The body is not structured to push objects that are situated behind it. That’s unnecessary stress, especially for the shoulders. Not to mention that a lot of people have limited mobility and behind-the-neck lat pulldowns or military presses do nothing but push their body to compensate, for example by sticking out the chest which automatically puts the spine in a bad position and stresses it. What is more, the shoulder position implies a rather high risk of injury. The body is strongest, when performing movements in the trajectory, in which it is designed to move. Nowhere in nature do we have to push something behind our necks or pull it that way. Add some weight and the situation gets even more risky. Besides, what are the upsides of pulling and pushing something behind out necks? What is the advantage, compared to doing front lap pulldowns or military presses where the barbell goes in front?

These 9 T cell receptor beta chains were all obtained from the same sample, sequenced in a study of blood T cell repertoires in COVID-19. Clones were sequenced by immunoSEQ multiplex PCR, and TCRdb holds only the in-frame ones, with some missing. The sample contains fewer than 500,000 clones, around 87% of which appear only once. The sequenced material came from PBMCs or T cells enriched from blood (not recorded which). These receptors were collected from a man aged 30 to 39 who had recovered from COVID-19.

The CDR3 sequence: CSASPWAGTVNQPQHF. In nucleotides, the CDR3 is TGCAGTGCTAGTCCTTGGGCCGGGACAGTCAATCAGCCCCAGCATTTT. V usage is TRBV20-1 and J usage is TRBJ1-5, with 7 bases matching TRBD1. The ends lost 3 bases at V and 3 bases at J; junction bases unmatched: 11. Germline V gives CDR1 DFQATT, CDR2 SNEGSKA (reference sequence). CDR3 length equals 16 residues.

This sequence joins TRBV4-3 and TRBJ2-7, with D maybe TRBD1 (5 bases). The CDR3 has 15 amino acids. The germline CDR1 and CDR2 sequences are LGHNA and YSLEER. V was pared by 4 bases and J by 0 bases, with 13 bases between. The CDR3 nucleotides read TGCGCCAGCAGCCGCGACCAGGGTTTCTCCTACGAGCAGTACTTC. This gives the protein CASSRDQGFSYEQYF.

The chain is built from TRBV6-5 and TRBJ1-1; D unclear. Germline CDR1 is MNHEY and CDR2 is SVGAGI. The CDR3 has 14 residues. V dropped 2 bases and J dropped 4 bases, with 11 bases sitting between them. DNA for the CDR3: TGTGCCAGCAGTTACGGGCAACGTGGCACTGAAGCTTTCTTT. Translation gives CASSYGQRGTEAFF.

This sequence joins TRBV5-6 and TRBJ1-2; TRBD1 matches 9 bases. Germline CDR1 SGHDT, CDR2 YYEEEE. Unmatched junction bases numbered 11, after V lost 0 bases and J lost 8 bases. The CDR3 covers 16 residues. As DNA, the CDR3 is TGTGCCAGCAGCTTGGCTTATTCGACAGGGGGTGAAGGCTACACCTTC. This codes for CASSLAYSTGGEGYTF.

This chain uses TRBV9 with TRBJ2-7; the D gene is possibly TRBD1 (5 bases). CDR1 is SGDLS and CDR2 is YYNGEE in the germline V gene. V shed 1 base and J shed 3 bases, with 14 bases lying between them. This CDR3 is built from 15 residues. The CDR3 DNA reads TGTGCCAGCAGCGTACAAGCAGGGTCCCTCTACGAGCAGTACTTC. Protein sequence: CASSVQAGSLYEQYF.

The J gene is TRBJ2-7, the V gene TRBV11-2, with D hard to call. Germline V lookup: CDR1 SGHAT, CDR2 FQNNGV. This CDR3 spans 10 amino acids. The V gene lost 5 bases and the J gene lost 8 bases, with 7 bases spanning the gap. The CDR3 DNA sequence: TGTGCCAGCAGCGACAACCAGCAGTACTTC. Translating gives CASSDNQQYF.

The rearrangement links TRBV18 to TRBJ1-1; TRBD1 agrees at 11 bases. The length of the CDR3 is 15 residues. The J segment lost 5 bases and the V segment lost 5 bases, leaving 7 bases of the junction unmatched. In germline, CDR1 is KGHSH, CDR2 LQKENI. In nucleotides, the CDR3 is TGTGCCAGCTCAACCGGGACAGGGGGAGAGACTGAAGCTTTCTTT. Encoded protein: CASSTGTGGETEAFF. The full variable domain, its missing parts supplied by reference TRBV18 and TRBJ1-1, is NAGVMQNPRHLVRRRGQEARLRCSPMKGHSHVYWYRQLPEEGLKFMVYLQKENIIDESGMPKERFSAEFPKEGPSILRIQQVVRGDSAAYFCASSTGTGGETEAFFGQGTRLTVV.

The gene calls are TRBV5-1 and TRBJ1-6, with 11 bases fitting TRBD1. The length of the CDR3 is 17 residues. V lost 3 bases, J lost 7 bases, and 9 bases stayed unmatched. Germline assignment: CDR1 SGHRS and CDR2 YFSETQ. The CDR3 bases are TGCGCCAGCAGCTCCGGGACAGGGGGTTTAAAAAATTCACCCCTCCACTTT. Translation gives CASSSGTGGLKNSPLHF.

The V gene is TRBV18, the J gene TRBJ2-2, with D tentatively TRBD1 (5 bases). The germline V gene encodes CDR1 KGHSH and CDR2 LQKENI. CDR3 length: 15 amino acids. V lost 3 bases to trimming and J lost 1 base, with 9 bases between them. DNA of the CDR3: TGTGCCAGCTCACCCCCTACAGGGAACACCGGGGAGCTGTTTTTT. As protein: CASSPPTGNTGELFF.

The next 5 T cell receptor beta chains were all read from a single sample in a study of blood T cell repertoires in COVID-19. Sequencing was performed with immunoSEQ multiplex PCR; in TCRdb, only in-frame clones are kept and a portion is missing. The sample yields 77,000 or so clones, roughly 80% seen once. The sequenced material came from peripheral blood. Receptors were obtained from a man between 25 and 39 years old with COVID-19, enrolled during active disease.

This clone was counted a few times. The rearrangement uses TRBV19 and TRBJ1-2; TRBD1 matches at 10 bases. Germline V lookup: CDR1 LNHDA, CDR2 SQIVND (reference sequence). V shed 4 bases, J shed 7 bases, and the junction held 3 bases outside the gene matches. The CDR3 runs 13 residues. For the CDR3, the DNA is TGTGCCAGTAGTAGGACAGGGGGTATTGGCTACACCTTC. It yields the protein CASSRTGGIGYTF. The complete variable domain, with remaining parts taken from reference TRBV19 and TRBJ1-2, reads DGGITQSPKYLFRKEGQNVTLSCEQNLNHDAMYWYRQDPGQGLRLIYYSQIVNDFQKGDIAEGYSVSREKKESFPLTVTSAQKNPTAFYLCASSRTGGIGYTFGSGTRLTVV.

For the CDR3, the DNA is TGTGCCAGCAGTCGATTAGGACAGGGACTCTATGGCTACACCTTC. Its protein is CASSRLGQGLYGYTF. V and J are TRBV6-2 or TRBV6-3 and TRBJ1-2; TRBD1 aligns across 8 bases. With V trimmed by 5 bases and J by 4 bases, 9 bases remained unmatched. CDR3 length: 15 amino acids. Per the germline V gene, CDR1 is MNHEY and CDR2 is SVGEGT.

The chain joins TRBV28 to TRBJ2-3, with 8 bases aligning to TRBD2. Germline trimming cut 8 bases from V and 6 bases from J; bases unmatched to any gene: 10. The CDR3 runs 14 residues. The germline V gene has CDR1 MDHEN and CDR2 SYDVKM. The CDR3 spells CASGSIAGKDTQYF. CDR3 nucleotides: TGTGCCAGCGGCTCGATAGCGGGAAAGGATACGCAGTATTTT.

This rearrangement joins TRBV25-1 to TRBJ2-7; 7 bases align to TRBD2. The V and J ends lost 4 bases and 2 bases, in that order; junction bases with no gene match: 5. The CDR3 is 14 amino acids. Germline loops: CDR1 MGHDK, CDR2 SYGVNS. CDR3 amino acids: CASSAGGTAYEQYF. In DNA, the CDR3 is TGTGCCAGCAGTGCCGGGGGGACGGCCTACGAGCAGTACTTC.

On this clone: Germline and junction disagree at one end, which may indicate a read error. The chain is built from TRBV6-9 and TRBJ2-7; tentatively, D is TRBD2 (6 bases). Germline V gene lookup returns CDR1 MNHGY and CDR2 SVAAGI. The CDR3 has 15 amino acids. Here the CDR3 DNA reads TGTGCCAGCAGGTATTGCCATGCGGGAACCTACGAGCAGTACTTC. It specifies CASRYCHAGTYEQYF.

8.If it hurts, it needs to change
If an exercise causes you pain, it means you are not doing it properly. If you are doing it properly and still feel pain, then you should not insist on doing it. First of all, find out what the reason for the pain is – an injury, lack of mobility, overtraining etc.
Then find a replacement for the exercise – pick an exercise that would work the same body part, but in a different way, not provoking pain. For example, if you feel pain or weakness in the small of your back when deadlifting (let’s assume your form is correct), then you could do one-legged deadlifts for a while – there the weight used is less, the stress put on the body is less, but you work the back of your thigh pretty well.
Sometimes people who find it uncomfortable to perform straight-legged deadlifts do excellently with good-mornings. Both exercises work the back of the thigh in a similar way, but the weight is distributed differently which gets rid of the discomfort.
Just don’t train THROUGH your injuries, but AROUND them. Meanwhile make sure to find the original cause and remedy it.
9.Closed kinetic chain exercises are better than open kinetic chain ones.